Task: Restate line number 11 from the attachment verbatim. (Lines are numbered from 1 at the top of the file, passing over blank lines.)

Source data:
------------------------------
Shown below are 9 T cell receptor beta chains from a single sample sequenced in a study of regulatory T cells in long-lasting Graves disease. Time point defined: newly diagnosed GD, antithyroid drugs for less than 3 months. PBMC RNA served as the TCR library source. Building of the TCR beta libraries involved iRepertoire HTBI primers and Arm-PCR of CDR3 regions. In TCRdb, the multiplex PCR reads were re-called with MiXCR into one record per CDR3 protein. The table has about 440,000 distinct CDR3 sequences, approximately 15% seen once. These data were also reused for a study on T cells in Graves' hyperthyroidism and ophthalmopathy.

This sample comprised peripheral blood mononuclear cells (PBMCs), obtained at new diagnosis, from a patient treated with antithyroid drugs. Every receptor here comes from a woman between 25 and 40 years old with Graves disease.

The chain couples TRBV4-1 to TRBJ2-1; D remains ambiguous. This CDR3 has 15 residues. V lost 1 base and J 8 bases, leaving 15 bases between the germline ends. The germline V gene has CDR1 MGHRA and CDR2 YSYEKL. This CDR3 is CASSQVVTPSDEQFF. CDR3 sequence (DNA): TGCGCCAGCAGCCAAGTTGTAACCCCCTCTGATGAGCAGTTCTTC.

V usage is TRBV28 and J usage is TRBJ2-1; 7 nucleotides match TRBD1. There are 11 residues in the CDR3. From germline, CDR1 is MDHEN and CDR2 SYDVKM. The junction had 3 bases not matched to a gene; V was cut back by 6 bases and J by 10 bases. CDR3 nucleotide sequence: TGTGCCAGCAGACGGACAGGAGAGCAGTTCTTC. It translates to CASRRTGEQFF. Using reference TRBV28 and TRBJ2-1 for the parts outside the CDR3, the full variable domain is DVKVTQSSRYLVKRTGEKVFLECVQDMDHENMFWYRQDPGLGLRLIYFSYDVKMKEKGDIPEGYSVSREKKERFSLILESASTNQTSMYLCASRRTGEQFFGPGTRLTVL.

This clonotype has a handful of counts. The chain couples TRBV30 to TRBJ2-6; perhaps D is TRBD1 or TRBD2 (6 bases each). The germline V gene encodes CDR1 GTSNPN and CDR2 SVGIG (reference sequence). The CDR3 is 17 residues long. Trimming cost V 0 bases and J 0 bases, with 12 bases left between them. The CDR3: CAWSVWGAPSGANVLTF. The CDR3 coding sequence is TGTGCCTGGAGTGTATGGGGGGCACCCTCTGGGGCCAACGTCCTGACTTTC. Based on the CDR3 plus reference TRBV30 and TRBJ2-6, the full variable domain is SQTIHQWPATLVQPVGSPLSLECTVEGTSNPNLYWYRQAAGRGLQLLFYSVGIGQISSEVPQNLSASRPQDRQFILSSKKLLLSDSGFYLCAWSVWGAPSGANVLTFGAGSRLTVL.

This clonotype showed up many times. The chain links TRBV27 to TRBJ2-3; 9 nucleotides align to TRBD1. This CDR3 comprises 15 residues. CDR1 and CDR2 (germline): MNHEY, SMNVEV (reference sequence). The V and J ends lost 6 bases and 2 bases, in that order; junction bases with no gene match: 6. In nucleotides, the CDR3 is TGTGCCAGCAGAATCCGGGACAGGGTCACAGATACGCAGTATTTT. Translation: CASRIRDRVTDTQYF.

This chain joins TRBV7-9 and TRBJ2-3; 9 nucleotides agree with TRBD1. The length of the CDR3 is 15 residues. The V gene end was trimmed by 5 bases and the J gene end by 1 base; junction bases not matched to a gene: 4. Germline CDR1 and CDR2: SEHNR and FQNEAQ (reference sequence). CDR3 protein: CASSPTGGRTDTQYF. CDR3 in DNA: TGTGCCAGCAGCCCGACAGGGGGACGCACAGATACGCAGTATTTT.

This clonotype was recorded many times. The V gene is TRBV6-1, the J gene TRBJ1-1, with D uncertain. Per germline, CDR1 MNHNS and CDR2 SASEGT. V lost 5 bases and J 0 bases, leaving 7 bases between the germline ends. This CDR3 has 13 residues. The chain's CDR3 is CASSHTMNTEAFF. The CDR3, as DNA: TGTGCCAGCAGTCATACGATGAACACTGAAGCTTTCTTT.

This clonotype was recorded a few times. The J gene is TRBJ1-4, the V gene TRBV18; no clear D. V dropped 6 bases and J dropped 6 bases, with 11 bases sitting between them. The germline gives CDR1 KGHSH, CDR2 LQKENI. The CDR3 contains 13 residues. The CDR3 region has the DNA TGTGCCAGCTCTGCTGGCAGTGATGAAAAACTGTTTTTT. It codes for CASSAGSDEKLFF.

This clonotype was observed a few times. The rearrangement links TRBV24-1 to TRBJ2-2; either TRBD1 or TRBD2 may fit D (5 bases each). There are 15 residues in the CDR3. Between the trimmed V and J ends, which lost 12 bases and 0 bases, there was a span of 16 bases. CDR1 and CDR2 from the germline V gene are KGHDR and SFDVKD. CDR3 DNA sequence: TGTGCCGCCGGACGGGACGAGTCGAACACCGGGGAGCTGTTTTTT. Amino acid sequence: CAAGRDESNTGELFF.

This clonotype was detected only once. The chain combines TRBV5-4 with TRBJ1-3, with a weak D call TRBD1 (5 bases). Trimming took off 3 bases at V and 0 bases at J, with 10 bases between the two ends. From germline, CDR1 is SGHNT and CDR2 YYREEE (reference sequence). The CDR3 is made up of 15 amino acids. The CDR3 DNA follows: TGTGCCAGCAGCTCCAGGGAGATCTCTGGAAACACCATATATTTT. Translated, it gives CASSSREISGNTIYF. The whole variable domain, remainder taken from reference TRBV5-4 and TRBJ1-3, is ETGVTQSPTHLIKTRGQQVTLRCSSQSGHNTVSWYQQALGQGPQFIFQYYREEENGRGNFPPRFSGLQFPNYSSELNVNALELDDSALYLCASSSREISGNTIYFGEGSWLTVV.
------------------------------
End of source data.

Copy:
This clonotype was detected only once. The chain combines TRBV5-4 with TRBJ1-3, with a weak D call TRBD1 (5 bases). Trimming took off 3 bases at V and 0 bases at J, with 10 bases between the two ends. From germline, CDR1 is SGHNT and CDR2 YYREEE (reference sequence). The CDR3 is made up of 15 amino acids. The CDR3 DNA follows: TGTGCCAGCAGCTCCAGGGAGATCTCTGGAAACACCATATATTTT. Translated, it gives CASSSREISGNTIYF. The whole variable domain, remainder taken from reference TRBV5-4 and TRBJ1-3, is ETGVTQSPTHLIKTRGQQVTLRCSSQSGHNTVSWYQQALGQGPQFIFQYYREEENGRGNFPPRFSGLQFPNYSSELNVNALELDDSALYLCASSSREISGNTIYFGEGSWLTVV.